The various designations of the character of the basic syndrome are as follows:
(c) Neuromuscular impairment;
(d) Vestibular nerve impairment; and
(e) Di-encephalic syndrome.
The above stages of the vibration disease do, however, not reflect all the clinical details. In a number of cases, various syndromes may be combined.
For example, the condition caused by exposure to medium-frequency whole-body vibration is characterised by symptoms denoting functional disorders of the central nervous system in combination with peripheral neurovascular disorders of the upper and lower extremities.
On the other hand, the condition due to vibration of motor vehicles with low-frequency spectra is characterised by lumbalgia and chronic lumbosacral radiculitis. As the vibration disease evolves against the background of adaptation responses of the organism, the degree of compensation is expressed by distinguishing between compensated, sub-compensated, and decompensated forms.
6. Safety Measures against Vibration:
In view of the increasing mechanisation of labour-intensive processes, the protection of the worker against vibration is one of the important problems for medical men and safety engineers.
The successful solution of this problem is the pre-requisite for greater productivity, and the preservation of the working capacity and health of the workers. The prevention of the harmful effects of industrial vibration includes technical, organisational, hygienic, prophylactic and therapeutic measures.
Technical measures comprise the following:
(a) Automation and remote control;
(b) The design of safe machines and tools (lowering the vibration parameters of the vibrating sources by damping the vibration); and
(c) Use of personal protective equipment.
Organisational measures should be directed at maintaining tools and machines in good working condition by applying the standards of their preventive maintenance. The organisation should also try to introduce work-rest schedules to reduce the duration of vibration exposure.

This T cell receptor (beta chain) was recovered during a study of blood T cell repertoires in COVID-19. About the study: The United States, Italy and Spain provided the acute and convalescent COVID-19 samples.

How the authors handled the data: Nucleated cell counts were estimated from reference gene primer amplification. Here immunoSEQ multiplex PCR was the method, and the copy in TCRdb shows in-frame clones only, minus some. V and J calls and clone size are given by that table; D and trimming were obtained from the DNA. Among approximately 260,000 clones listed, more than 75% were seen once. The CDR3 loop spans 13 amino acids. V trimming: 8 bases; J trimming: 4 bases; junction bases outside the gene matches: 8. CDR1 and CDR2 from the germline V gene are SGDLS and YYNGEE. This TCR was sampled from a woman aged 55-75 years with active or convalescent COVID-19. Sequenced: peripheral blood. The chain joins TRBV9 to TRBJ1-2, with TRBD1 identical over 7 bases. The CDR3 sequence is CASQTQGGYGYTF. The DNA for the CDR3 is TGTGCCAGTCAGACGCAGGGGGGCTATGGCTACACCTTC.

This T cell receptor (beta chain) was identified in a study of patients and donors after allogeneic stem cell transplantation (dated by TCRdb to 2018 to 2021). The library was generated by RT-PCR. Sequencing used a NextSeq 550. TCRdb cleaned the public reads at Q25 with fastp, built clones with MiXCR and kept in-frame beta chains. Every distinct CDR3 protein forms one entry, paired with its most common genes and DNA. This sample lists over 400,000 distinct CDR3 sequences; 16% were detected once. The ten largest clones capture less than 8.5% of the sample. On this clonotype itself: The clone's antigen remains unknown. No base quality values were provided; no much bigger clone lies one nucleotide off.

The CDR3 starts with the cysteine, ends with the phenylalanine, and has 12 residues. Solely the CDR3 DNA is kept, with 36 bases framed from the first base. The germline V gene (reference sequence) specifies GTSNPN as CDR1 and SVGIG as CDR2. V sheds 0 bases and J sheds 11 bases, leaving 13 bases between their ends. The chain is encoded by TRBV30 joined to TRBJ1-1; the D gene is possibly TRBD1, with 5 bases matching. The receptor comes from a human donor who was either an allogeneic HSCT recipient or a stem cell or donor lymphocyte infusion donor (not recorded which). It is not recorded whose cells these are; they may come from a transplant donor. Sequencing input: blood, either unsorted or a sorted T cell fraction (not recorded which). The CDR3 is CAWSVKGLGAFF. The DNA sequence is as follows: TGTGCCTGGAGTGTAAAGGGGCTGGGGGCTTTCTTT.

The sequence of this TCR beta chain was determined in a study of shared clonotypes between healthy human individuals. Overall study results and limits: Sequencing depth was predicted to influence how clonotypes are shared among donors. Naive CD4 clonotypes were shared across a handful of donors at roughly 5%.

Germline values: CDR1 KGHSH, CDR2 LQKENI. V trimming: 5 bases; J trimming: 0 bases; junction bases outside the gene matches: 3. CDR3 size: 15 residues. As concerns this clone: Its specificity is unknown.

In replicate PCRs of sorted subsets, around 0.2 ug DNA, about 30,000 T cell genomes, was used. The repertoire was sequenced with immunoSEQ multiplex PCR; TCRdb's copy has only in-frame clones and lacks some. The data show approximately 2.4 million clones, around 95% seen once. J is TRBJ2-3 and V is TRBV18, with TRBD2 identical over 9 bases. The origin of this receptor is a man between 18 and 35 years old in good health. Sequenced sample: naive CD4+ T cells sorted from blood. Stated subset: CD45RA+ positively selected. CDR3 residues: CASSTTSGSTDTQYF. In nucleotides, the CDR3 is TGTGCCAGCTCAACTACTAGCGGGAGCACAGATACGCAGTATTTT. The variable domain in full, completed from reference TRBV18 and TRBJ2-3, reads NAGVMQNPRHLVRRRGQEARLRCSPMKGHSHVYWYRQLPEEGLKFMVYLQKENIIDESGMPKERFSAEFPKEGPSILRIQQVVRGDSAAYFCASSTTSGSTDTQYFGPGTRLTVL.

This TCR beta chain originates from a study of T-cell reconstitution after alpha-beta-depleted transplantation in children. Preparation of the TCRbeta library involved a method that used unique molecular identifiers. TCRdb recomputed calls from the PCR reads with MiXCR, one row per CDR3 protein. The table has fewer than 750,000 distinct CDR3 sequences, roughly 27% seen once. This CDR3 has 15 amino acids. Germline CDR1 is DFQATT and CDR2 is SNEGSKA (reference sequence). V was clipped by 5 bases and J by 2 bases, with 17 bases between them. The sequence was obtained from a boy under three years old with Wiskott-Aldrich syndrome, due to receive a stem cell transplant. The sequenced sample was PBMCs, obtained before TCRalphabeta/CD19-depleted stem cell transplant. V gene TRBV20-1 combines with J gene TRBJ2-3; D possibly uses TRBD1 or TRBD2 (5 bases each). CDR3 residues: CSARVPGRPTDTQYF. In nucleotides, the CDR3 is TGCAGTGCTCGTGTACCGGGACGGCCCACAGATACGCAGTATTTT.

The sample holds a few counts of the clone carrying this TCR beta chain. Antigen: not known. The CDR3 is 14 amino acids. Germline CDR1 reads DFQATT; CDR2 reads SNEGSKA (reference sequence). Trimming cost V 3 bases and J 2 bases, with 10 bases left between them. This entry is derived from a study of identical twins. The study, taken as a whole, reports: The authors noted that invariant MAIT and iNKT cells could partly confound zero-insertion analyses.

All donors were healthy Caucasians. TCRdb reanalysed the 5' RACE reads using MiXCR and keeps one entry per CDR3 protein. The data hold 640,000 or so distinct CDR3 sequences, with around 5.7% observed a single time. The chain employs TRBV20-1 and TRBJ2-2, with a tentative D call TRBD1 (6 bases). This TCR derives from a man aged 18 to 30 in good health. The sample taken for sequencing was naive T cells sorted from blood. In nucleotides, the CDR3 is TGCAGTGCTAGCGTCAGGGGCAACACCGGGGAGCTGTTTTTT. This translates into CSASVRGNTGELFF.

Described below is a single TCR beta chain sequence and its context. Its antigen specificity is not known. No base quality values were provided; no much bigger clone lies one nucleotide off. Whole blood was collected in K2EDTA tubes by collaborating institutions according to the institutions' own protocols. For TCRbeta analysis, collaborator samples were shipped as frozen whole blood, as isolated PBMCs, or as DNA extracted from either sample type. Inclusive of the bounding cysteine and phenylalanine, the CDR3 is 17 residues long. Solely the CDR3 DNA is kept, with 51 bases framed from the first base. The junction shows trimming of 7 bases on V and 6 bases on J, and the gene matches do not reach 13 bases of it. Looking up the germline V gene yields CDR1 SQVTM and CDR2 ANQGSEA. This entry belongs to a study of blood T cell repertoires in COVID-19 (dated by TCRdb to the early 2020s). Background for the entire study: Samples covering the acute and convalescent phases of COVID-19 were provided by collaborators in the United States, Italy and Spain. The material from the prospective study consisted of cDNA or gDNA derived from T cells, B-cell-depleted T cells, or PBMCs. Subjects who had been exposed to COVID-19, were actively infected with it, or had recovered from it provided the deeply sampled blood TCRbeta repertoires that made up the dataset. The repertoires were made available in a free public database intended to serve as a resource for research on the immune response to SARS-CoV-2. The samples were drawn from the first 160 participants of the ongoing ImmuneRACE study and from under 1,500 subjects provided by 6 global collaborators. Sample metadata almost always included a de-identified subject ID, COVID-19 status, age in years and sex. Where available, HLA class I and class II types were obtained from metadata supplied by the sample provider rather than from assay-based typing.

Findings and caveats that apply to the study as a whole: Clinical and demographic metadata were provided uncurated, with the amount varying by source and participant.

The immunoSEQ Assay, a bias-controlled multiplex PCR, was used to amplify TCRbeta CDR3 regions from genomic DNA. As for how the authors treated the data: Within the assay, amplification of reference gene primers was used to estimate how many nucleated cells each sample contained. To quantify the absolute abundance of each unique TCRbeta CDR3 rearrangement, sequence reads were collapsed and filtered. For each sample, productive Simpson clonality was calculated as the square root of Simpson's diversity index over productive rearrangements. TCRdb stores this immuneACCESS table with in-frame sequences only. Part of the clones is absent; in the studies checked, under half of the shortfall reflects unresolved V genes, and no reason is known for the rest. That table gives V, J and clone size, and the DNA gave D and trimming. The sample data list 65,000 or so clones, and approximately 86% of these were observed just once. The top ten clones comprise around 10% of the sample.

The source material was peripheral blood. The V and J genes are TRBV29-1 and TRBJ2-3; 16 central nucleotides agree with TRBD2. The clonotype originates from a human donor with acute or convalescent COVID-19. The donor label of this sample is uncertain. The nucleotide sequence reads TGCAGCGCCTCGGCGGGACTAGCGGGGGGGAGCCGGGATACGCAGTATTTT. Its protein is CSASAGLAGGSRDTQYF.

Since it is not possible or practicable to replace all vibrating tools and machines, maximum permissible vibration parameters have been se< up. In addition, a number of other associated factors (e.g., weight of hand-held machines, physical effort during work, etc.) are subject to restrictions.
When it comes to prophylactic and therapeutic measures, pre-employment and periodical medical examinations play an important part. These examinations must be conducted by specialised physicians (Otolaryngologist, neuro-pathologist and therapeutist).
They must go hand in hand with the following laboratory tests:
(a) General blood analysis;
(b) Capillaroscopy; and
(c) Radiography (if indicated) of the hand bones (for those exposed to local vibration), and of the spinal column (for those exposed to whole-body vibration.
Early diagnosis of the disease adds to the probability of a favourable outcome. In order to prevent the development of the vibration disease, and to preserve the working capacity, persons exposed to industrial vibration should be advised:
(i) To do special gymnastics;
(ii) To undergo hydrotherapy, massage and ultraviolet radiation; and
(iii) To take vitamins.
If certain symptoms become evident, prophylactic treatment under ambulatory conditions or in sanatoria is recommended. Thorough expertise of the working capacity with a view to the timely removal from vibration exposure is of great importance.